DO YOU HAVE ANY RELATIONSHIP WITH HIS FAMILY AND IF WE RACE AT POCONO, HOW EMOTIONAL WILL THAT BE FOR YOU?
“At this stage, there’s just a lot of pride. The emotional side, shortly after we lost Blaise, those emotions are different from where they are today and time helps shift things in your mind. I’ve been able to shift that to just all the funny stories and memories. And I do stay in touch with his family. I hear from his dad occasionally and is brother often and his sister I hear from. When we do check-in, it’s always a funny story. I still have a lot of pain, especially for his family, but the conversation is always shifted to funny stories and reliving those.”
HAVE THERE BEEN ANY DISCUSSIONS WITH HENDRICK AND HOW TO MAINTAIN THE EDGE THAT YOU GUYS HAVE HAD OVER THE BREAK? IS THERE ANY CONCERN THAT THIS EDGE YOU’VE HAD MAY BE LOST BECAUSE OF THE HIATUS?
“There’s really very little we can do. We can work on our computers, but Hendrick has been shut down for a while now. There has been an agreement reach where teams aren’t sending employees into work and not only from the NASCAR point, but obviously what the governor has said on the amount of people that can gather at a given place. There are many reasons why none of the teams are working and moving forward in groups and physically working on cars. The world of SIM, and it’s hard to regulate that, I know that a lot of these are ways we advance our cars and physically taking vehicles to the wind tunnel and shaker rigs and 7-Post rigs, that’s also been banned. So there has been a big effort made to kind of freeze the sport. I know our team, much like many other teams, is spending a lot of time on the phone trying to strategize on where to work or what to look at, but we physically can’t go anywhere or do anything right now. So, I feel we really are in a freeze of sorts right now.”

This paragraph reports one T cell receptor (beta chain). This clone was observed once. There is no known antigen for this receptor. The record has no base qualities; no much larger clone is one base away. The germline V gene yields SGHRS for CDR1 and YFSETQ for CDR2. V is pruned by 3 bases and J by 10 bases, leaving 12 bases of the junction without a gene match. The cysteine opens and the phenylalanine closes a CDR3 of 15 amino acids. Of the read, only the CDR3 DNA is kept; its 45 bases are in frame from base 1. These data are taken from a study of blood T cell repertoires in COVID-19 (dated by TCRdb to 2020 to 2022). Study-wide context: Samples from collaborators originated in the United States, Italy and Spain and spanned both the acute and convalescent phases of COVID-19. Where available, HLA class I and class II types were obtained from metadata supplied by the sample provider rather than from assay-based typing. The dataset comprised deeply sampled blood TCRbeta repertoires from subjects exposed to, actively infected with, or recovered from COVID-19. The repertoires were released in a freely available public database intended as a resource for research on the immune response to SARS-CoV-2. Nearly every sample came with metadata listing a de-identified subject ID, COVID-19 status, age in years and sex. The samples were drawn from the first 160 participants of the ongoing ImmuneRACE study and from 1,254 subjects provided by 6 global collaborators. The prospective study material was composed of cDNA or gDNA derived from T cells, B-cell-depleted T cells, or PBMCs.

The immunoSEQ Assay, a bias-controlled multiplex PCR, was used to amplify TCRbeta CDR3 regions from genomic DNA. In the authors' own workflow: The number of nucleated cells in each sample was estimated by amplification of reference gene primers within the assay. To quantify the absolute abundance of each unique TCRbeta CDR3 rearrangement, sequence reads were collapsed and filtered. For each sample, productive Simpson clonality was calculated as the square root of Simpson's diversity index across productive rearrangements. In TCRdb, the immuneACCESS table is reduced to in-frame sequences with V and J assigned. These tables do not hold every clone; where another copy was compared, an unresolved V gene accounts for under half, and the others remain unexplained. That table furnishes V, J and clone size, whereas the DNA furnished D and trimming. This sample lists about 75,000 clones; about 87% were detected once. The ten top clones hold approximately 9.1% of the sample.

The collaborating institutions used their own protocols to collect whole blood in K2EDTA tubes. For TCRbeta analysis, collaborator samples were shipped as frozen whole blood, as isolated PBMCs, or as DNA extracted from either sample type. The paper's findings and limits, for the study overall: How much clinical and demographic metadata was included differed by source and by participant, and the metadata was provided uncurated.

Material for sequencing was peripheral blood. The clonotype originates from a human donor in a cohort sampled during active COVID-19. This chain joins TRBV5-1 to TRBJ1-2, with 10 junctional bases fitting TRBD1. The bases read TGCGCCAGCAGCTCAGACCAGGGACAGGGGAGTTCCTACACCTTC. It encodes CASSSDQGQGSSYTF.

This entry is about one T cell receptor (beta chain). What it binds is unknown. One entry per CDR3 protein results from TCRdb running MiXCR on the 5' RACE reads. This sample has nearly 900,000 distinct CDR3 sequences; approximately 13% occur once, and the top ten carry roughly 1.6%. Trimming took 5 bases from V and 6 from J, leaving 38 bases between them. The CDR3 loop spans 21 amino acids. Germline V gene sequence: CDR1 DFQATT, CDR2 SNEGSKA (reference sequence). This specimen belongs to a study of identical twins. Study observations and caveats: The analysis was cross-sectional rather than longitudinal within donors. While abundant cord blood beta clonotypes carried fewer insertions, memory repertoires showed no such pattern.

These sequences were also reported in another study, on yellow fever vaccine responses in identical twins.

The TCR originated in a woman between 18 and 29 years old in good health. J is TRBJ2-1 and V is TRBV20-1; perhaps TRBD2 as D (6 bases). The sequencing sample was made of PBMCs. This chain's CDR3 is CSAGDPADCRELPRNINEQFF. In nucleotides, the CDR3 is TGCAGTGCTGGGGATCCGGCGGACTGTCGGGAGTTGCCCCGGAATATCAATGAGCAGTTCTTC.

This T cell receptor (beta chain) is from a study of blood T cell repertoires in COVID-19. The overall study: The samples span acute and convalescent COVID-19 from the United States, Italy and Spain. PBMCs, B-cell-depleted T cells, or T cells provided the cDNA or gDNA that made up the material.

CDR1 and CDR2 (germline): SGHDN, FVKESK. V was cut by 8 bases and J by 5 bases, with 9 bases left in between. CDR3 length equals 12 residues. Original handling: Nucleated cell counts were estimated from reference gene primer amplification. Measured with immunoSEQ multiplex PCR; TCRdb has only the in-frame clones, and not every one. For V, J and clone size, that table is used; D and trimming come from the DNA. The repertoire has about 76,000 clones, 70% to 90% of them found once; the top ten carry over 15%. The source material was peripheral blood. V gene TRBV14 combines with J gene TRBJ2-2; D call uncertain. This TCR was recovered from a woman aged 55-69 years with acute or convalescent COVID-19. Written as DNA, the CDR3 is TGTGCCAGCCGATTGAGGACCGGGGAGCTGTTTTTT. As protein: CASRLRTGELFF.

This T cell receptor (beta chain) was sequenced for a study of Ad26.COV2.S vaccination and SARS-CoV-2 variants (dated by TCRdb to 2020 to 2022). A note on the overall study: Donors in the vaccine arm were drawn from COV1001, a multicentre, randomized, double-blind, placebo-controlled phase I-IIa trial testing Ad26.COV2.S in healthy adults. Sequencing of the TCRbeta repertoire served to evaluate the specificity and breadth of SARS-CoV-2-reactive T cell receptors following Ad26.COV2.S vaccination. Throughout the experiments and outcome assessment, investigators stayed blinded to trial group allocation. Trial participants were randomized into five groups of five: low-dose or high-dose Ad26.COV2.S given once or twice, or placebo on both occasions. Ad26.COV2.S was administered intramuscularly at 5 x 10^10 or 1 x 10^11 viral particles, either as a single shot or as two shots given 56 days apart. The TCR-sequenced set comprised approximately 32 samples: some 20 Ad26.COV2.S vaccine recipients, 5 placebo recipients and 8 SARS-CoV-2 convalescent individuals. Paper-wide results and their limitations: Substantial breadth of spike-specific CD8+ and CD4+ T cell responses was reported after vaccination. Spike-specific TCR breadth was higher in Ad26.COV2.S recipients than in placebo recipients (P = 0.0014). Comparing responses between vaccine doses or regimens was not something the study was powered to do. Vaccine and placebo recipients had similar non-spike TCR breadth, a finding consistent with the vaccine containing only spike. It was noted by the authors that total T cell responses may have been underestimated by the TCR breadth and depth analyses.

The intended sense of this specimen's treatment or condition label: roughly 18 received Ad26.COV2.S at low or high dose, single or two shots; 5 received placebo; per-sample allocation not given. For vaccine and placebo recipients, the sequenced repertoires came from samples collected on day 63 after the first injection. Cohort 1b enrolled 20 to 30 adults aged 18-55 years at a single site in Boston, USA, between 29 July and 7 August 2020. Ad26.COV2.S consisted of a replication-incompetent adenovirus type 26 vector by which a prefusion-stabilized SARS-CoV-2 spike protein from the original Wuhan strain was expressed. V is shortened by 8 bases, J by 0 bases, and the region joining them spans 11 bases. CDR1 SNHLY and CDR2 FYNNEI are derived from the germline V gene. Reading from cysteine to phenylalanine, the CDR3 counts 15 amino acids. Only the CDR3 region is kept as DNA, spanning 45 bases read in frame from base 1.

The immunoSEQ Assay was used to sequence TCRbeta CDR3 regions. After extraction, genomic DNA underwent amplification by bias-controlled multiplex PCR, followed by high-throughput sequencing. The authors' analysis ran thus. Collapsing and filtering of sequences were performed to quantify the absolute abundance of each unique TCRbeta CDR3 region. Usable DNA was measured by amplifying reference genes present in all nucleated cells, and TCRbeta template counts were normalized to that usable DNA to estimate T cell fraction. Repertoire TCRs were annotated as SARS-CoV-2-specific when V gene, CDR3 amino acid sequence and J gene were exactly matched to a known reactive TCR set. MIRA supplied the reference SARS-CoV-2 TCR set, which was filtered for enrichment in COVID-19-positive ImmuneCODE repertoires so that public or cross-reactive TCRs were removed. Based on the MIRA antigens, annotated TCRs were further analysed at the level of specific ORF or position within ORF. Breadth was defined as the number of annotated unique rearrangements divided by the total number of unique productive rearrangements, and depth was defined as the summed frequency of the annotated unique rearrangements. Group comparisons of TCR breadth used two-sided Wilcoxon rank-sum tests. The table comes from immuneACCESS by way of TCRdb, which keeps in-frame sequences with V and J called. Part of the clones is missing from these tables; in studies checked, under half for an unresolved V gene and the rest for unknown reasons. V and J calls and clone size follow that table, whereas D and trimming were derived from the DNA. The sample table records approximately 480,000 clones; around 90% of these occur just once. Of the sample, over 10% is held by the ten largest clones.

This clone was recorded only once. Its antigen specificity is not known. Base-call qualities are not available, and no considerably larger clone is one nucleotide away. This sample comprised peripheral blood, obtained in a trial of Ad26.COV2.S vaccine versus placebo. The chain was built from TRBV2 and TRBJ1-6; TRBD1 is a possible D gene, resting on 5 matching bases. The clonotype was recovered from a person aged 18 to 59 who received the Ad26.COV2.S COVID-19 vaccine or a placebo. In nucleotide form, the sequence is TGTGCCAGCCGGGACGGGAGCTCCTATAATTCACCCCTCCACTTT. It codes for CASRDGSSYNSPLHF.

HAVE YOU SEEN A DIFFERENT ALEX BOWMAN THIS SEASON THAN OTHER YEARS? IS HE DOING STUFF DIFFERENTLY ON THE TRACK OR AWAY FROM IT THAT HAS BOOSTED HIS PERFORMANCE THIS YEAR?
“He’s really dug in deep and has asked himself all the tough questions about how he can get better. It’s been really amazing to see him grow and learn. I would say the thing that’s talked about most is the confidence that’s come with all of that. Running good on-track brings the bulk of it in being able to win has fueled that more than anything. But off the track, the work he puts in helps feed that and really shows the dedication that he’s putting into being the best that he can. So, I’ve been really impressed. I’ve watched him evolve quite a bit over the years; especially since his responsibilities were just running the SIM for us, to now having a full-time seat in the car. He’s done a lot of growing and maturing and he’s done an amazing job.”
HOW MUCH TIME HAVE YOU SPENT ON THE SIM RIGS DURING THE POSTPONEMENTS TO GET UP TO SPEED?